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Consulting Services • Published 7/21/2020 Telehealth: How to Assess Your Readiness


Last updated on 7/21/2020

Prior to COVID-19, telehealth usage had seen consistent growth year over year among healthcare providers. Although the telehealth market was fast-growing, regulatory restrictions and limited opportunities for reimbursement tempered adoption. In the months of March and April 2020, as providers began to experience disruptions related to COVID-19, there was a significant expansion of telehealth. For example, the NYU Langone Medical Center saw virtual urgent care visits grow by 683% and video doctor visits grow by 4,345% between March 2 and April 14!

Today, we are seeing strategic efforts by providers across the United States to implement telehealth services for their patients. As the impacts of COVID-19 continue to be dynamic, there is an increased need for those strategic efforts to be proactive in order to maximize the benefits of telehealth.

With patient and healthcare consumer expectations quickly shifting, it’s imperative that providers develop thoughtful strategies for delivering telehealth services.

Telehealth trends

Telehealth communications have evolved to support many different aspects of a patient’s experience with their provider. Telehealth can be tailored to fit the patient or the services that are being provided. Some examples of the flexibility of telehealth services include:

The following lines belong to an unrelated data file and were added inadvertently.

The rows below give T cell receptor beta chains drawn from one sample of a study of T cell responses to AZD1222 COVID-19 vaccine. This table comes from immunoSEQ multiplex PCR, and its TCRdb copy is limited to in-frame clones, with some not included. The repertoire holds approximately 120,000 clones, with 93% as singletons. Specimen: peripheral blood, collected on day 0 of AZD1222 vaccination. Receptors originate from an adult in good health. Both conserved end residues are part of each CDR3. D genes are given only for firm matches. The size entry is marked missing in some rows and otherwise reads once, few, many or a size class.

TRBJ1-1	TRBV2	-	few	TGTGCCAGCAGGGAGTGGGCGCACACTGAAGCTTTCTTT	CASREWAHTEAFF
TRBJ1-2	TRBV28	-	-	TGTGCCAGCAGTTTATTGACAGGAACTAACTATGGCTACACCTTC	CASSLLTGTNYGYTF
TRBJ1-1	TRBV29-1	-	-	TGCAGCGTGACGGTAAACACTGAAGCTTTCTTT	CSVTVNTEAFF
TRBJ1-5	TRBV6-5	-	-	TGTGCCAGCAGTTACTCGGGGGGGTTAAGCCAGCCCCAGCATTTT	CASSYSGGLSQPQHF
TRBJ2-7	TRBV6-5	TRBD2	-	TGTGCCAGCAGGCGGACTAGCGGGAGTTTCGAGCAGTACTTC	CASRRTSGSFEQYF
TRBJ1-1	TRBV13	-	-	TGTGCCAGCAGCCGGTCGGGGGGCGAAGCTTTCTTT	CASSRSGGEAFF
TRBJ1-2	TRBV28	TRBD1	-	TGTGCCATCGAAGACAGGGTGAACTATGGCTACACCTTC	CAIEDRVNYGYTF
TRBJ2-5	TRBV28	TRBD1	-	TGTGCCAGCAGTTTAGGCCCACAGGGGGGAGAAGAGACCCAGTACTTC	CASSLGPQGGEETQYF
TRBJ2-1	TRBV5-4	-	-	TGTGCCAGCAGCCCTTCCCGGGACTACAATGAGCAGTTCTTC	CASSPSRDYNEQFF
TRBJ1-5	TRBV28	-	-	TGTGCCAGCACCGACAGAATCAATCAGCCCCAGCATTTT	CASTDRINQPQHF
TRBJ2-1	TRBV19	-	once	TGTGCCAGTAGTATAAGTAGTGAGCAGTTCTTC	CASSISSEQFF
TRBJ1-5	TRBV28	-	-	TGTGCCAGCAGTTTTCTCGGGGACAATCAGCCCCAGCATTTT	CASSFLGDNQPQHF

• Virtual Check-Ins: short, patient-initiated communications with a healthcare practitioner.
  • E-Visits: Patient-initiated communications through an online patient portal instead of face-to-face.
  • Remote Patient Monitoring (RPM): monitoring services spanning different specialties such as cardiovascular and internal medicine, as well as primary care visits.

States are also passing legislation to provide guidance on the role of telehealth services within healthcare organizations. For example, the Louisiana Medicaid program covers telehealth services that substitute for an in-person encounter in the case of consultations, office visits, and pharmacologic management. Louisiana also requires private payers to cover telehealth services uniformly, as they would normally cover in-person medical services. The lifting of regulatory barriers has helped facilitate rapid adoption of telehealth:

  • CMS expanding telehealth benefits for Medicare beneficiaries;
  • HHS allowing the use of traditionally non-HIPAA friendly communication tools; and
  • Fewer rules on who can provide services and what services can be provided.

A growing segment of all Medicare, Medicaid, and commercial outpatient, office, and home health could be delivered virtually. With patient and healthcare consumer expectations quickly shifting, it’s imperative that providers determine which services can be delivered through telehealth and develop thoughtful strategies for delivering these services.